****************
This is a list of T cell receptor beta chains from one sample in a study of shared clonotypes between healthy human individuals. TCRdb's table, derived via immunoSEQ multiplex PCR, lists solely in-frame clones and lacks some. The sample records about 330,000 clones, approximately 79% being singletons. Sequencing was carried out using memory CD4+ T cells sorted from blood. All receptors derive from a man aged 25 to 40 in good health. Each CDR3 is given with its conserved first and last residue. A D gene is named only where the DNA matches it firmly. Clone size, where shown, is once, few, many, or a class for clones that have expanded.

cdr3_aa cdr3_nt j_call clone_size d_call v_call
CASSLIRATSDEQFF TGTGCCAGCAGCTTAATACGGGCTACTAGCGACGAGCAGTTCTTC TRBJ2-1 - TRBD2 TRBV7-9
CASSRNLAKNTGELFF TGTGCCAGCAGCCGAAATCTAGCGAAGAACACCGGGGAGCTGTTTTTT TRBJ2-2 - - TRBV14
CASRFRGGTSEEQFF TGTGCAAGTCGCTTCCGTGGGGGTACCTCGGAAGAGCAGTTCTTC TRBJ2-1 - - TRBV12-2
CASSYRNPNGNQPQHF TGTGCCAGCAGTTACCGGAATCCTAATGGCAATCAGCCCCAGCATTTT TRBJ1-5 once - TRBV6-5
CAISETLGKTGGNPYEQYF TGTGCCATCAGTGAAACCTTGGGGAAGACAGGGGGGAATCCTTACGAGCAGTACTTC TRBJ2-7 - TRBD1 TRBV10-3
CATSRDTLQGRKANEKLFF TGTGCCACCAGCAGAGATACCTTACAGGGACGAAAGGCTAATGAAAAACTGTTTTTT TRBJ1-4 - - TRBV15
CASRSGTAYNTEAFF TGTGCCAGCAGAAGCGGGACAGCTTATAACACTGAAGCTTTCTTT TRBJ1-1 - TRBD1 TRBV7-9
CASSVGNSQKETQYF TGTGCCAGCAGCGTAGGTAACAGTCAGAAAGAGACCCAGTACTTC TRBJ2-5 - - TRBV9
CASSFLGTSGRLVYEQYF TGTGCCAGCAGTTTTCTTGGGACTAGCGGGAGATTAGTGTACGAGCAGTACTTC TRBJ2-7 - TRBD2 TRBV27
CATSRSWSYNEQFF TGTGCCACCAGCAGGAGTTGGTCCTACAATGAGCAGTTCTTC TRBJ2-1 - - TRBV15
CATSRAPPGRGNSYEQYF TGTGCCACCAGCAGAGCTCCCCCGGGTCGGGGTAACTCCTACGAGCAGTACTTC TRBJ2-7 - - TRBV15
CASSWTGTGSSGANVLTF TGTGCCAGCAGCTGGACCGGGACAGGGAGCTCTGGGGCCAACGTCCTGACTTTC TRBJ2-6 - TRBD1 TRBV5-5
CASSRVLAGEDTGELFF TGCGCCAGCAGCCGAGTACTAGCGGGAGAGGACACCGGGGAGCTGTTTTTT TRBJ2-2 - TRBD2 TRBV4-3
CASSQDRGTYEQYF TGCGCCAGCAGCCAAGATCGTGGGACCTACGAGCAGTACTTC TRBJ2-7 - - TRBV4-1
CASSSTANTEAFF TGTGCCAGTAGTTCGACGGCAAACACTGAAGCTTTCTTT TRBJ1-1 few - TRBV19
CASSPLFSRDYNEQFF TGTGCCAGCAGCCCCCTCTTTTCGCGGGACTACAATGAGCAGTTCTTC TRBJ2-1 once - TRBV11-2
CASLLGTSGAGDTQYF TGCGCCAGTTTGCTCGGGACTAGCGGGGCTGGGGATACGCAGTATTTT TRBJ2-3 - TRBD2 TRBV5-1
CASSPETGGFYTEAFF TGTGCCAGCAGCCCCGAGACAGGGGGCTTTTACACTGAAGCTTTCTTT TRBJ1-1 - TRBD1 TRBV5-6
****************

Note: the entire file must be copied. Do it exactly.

This is a list of T cell receptor beta chains from one sample in a study of shared clonotypes between healthy human individuals. TCRdb's table, derived via immunoSEQ multiplex PCR, lists solely in-frame clones and lacks some. The sample records about 330,000 clones, approximately 79% being singletons. Sequencing was carried out using memory CD4+ T cells sorted from blood. All receptors derive from a man aged 25 to 40 in good health. Each CDR3 is given with its conserved first and last residue. A D gene is named only where the DNA matches it firmly. Clone size, where shown, is once, few, many, or a class for clones that have expanded.

cdr3_aa cdr3_nt j_call clone_size d_call v_call
CASSLIRATSDEQFF TGTGCCAGCAGCTTAATACGGGCTACTAGCGACGAGCAGTTCTTC TRBJ2-1 - TRBD2 TRBV7-9
CASSRNLAKNTGELFF TGTGCCAGCAGCCGAAATCTAGCGAAGAACACCGGGGAGCTGTTTTTT TRBJ2-2 - - TRBV14
CASRFRGGTSEEQFF TGTGCAAGTCGCTTCCGTGGGGGTACCTCGGAAGAGCAGTTCTTC TRBJ2-1 - - TRBV12-2
CASSYRNPNGNQPQHF TGTGCCAGCAGTTACCGGAATCCTAATGGCAATCAGCCCCAGCATTTT TRBJ1-5 once - TRBV6-5
CAISETLGKTGGNPYEQYF TGTGCCATCAGTGAAACCTTGGGGAAGACAGGGGGGAATCCTTACGAGCAGTACTTC TRBJ2-7 - TRBD1 TRBV10-3
CATSRDTLQGRKANEKLFF TGTGCCACCAGCAGAGATACCTTACAGGGACGAAAGGCTAATGAAAAACTGTTTTTT TRBJ1-4 - - TRBV15
CASRSGTAYNTEAFF TGTGCCAGCAGAAGCGGGACAGCTTATAACACTGAAGCTTTCTTT TRBJ1-1 - TRBD1 TRBV7-9
CASSVGNSQKETQYF TGTGCCAGCAGCGTAGGTAACAGTCAGAAAGAGACCCAGTACTTC TRBJ2-5 - - TRBV9
CASSFLGTSGRLVYEQYF TGTGCCAGCAGTTTTCTTGGGACTAGCGGGAGATTAGTGTACGAGCAGTACTTC TRBJ2-7 - TRBD2 TRBV27
CATSRSWSYNEQFF TGTGCCACCAGCAGGAGTTGGTCCTACAATGAGCAGTTCTTC TRBJ2-1 - - TRBV15
CATSRAPPGRGNSYEQYF TGTGCCACCAGCAGAGCTCCCCCGGGTCGGGGTAACTCCTACGAGCAGTACTTC TRBJ2-7 - - TRBV15
CASSWTGTGSSGANVLTF TGTGCCAGCAGCTGGACCGGGACAGGGAGCTCTGGGGCCAACGTCCTGACTTTC TRBJ2-6 - TRBD1 TRBV5-5
CASSRVLAGEDTGELFF TGCGCCAGCAGCCGAGTACTAGCGGGAGAGGACACCGGGGAGCTGTTTTTT TRBJ2-2 - TRBD2 TRBV4-3
CASSQDRGTYEQYF TGCGCCAGCAGCCAAGATCGTGGGACCTACGAGCAGTACTTC TRBJ2-7 - - TRBV4-1
CASSSTANTEAFF TGTGCCAGTAGTTCGACGGCAAACACTGAAGCTTTCTTT TRBJ1-1 few - TRBV19
CASSPLFSRDYNEQFF TGTGCCAGCAGCCCCCTCTTTTCGCGGGACTACAATGAGCAGTTCTTC TRBJ2-1 once - TRBV11-2
CASLLGTSGAGDTQYF TGCGCCAGTTTGCTCGGGACTAGCGGGGCTGGGGATACGCAGTATTTT TRBJ2-3 - TRBD2 TRBV5-1
CASSPETGGFYTEAFF TGTGCCAGCAGCCCCGAGACAGGGGGCTTTTACACTGAAGCTTTCTTT TRBJ1-1 - TRBD1 TRBV5-6